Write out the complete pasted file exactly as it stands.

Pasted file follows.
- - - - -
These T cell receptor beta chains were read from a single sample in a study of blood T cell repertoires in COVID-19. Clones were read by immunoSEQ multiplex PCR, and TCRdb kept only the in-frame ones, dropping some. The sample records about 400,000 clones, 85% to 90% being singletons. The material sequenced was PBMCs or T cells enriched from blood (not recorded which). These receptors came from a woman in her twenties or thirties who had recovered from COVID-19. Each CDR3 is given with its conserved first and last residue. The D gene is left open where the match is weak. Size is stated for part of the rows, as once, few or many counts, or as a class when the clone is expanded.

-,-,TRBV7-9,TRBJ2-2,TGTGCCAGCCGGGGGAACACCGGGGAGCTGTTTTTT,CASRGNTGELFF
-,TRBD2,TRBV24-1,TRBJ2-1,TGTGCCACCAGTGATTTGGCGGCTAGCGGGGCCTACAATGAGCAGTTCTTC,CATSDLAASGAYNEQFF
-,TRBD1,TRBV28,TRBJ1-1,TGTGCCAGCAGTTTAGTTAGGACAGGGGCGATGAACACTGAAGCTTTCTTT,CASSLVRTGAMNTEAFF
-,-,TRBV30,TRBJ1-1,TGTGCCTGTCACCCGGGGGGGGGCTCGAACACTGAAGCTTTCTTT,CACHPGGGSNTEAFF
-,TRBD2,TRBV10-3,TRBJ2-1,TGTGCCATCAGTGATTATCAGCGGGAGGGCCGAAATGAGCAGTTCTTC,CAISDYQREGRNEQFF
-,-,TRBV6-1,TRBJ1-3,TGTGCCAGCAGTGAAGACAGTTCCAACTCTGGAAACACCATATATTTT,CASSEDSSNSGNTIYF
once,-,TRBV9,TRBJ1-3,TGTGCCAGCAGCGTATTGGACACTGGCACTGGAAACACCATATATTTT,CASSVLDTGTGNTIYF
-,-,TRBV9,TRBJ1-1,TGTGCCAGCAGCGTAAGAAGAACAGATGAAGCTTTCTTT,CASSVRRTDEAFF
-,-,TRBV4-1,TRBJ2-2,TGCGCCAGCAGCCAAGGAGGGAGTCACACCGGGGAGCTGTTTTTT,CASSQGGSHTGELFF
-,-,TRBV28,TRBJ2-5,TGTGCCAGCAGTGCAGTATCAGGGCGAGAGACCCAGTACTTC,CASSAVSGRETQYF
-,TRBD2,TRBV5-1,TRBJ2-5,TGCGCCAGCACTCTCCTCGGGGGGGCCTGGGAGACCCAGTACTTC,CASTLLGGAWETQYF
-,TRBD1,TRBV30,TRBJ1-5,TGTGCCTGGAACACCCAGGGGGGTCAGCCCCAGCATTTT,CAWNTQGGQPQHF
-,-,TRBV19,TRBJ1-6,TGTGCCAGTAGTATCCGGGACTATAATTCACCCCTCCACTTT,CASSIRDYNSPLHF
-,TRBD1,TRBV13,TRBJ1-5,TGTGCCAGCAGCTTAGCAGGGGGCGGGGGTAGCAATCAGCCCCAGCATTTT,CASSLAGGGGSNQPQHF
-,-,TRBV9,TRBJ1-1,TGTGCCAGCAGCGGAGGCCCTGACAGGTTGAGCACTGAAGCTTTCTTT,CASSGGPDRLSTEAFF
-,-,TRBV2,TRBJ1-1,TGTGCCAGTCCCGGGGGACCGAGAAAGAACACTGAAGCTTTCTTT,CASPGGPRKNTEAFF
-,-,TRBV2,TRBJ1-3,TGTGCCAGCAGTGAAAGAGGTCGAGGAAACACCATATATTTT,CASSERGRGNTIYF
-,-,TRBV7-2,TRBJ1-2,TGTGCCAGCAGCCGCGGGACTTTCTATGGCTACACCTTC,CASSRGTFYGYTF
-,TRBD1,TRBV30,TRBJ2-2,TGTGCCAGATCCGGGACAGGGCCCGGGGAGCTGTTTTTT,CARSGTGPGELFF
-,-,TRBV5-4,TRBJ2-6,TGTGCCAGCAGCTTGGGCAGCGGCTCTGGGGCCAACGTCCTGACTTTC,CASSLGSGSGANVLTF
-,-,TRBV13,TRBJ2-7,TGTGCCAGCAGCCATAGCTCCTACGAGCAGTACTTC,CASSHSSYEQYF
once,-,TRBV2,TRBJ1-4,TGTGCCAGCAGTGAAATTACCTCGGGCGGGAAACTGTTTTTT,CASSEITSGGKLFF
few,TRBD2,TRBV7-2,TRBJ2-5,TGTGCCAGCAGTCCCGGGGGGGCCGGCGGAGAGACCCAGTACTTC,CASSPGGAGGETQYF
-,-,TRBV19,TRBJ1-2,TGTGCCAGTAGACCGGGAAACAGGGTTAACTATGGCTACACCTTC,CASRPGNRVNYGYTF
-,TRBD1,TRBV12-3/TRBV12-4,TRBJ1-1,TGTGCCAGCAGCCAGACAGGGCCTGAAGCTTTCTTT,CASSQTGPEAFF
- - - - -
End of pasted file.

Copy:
These T cell receptor beta chains were read from a single sample in a study of blood T cell repertoires in COVID-19. Clones were read by immunoSEQ multiplex PCR, and TCRdb kept only the in-frame ones, dropping some. The sample records about 400,000 clones, 85% to 90% being singletons. The material sequenced was PBMCs or T cells enriched from blood (not recorded which). These receptors came from a woman in her twenties or thirties who had recovered from COVID-19. Each CDR3 is given with its conserved first and last residue. The D gene is left open where the match is weak. Size is stated for part of the rows, as once, few or many counts, or as a class when the clone is expanded.

-,-,TRBV7-9,TRBJ2-2,TGTGCCAGCCGGGGGAACACCGGGGAGCTGTTTTTT,CASRGNTGELFF
-,TRBD2,TRBV24-1,TRBJ2-1,TGTGCCACCAGTGATTTGGCGGCTAGCGGGGCCTACAATGAGCAGTTCTTC,CATSDLAASGAYNEQFF
-,TRBD1,TRBV28,TRBJ1-1,TGTGCCAGCAGTTTAGTTAGGACAGGGGCGATGAACACTGAAGCTTTCTTT,CASSLVRTGAMNTEAFF
-,-,TRBV30,TRBJ1-1,TGTGCCTGTCACCCGGGGGGGGGCTCGAACACTGAAGCTTTCTTT,CACHPGGGSNTEAFF
-,TRBD2,TRBV10-3,TRBJ2-1,TGTGCCATCAGTGATTATCAGCGGGAGGGCCGAAATGAGCAGTTCTTC,CAISDYQREGRNEQFF
-,-,TRBV6-1,TRBJ1-3,TGTGCCAGCAGTGAAGACAGTTCCAACTCTGGAAACACCATATATTTT,CASSEDSSNSGNTIYF
once,-,TRBV9,TRBJ1-3,TGTGCCAGCAGCGTATTGGACACTGGCACTGGAAACACCATATATTTT,CASSVLDTGTGNTIYF
-,-,TRBV9,TRBJ1-1,TGTGCCAGCAGCGTAAGAAGAACAGATGAAGCTTTCTTT,CASSVRRTDEAFF
-,-,TRBV4-1,TRBJ2-2,TGCGCCAGCAGCCAAGGAGGGAGTCACACCGGGGAGCTGTTTTTT,CASSQGGSHTGELFF
-,-,TRBV28,TRBJ2-5,TGTGCCAGCAGTGCAGTATCAGGGCGAGAGACCCAGTACTTC,CASSAVSGRETQYF
-,TRBD2,TRBV5-1,TRBJ2-5,TGCGCCAGCACTCTCCTCGGGGGGGCCTGGGAGACCCAGTACTTC,CASTLLGGAWETQYF
-,TRBD1,TRBV30,TRBJ1-5,TGTGCCTGGAACACCCAGGGGGGTCAGCCCCAGCATTTT,CAWNTQGGQPQHF
-,-,TRBV19,TRBJ1-6,TGTGCCAGTAGTATCCGGGACTATAATTCACCCCTCCACTTT,CASSIRDYNSPLHF
-,TRBD1,TRBV13,TRBJ1-5,TGTGCCAGCAGCTTAGCAGGGGGCGGGGGTAGCAATCAGCCCCAGCATTTT,CASSLAGGGGSNQPQHF
-,-,TRBV9,TRBJ1-1,TGTGCCAGCAGCGGAGGCCCTGACAGGTTGAGCACTGAAGCTTTCTTT,CASSGGPDRLSTEAFF
-,-,TRBV2,TRBJ1-1,TGTGCCAGTCCCGGGGGACCGAGAAAGAACACTGAAGCTTTCTTT,CASPGGPRKNTEAFF
-,-,TRBV2,TRBJ1-3,TGTGCCAGCAGTGAAAGAGGTCGAGGAAACACCATATATTTT,CASSERGRGNTIYF
-,-,TRBV7-2,TRBJ1-2,TGTGCCAGCAGCCGCGGGACTTTCTATGGCTACACCTTC,CASSRGTFYGYTF
-,TRBD1,TRBV30,TRBJ2-2,TGTGCCAGATCCGGGACAGGGCCCGGGGAGCTGTTTTTT,CARSGTGPGELFF
-,-,TRBV5-4,TRBJ2-6,TGTGCCAGCAGCTTGGGCAGCGGCTCTGGGGCCAACGTCCTGACTTTC,CASSLGSGSGANVLTF
-,-,TRBV13,TRBJ2-7,TGTGCCAGCAGCCATAGCTCCTACGAGCAGTACTTC,CASSHSSYEQYF
once,-,TRBV2,TRBJ1-4,TGTGCCAGCAGTGAAATTACCTCGGGCGGGAAACTGTTTTTT,CASSEITSGGKLFF
few,TRBD2,TRBV7-2,TRBJ2-5,TGTGCCAGCAGTCCCGGGGGGGCCGGCGGAGAGACCCAGTACTTC,CASSPGGAGGETQYF
-,-,TRBV19,TRBJ1-2,TGTGCCAGTAGACCGGGAAACAGGGTTAACTATGGCTACACCTTC,CASRPGNRVNYGYTF
-,TRBD1,TRBV12-3/TRBV12-4,TRBJ1-1,TGTGCCAGCAGCCAGACAGGGCCTGAAGCTTTCTTT,CASSQTGPEAFF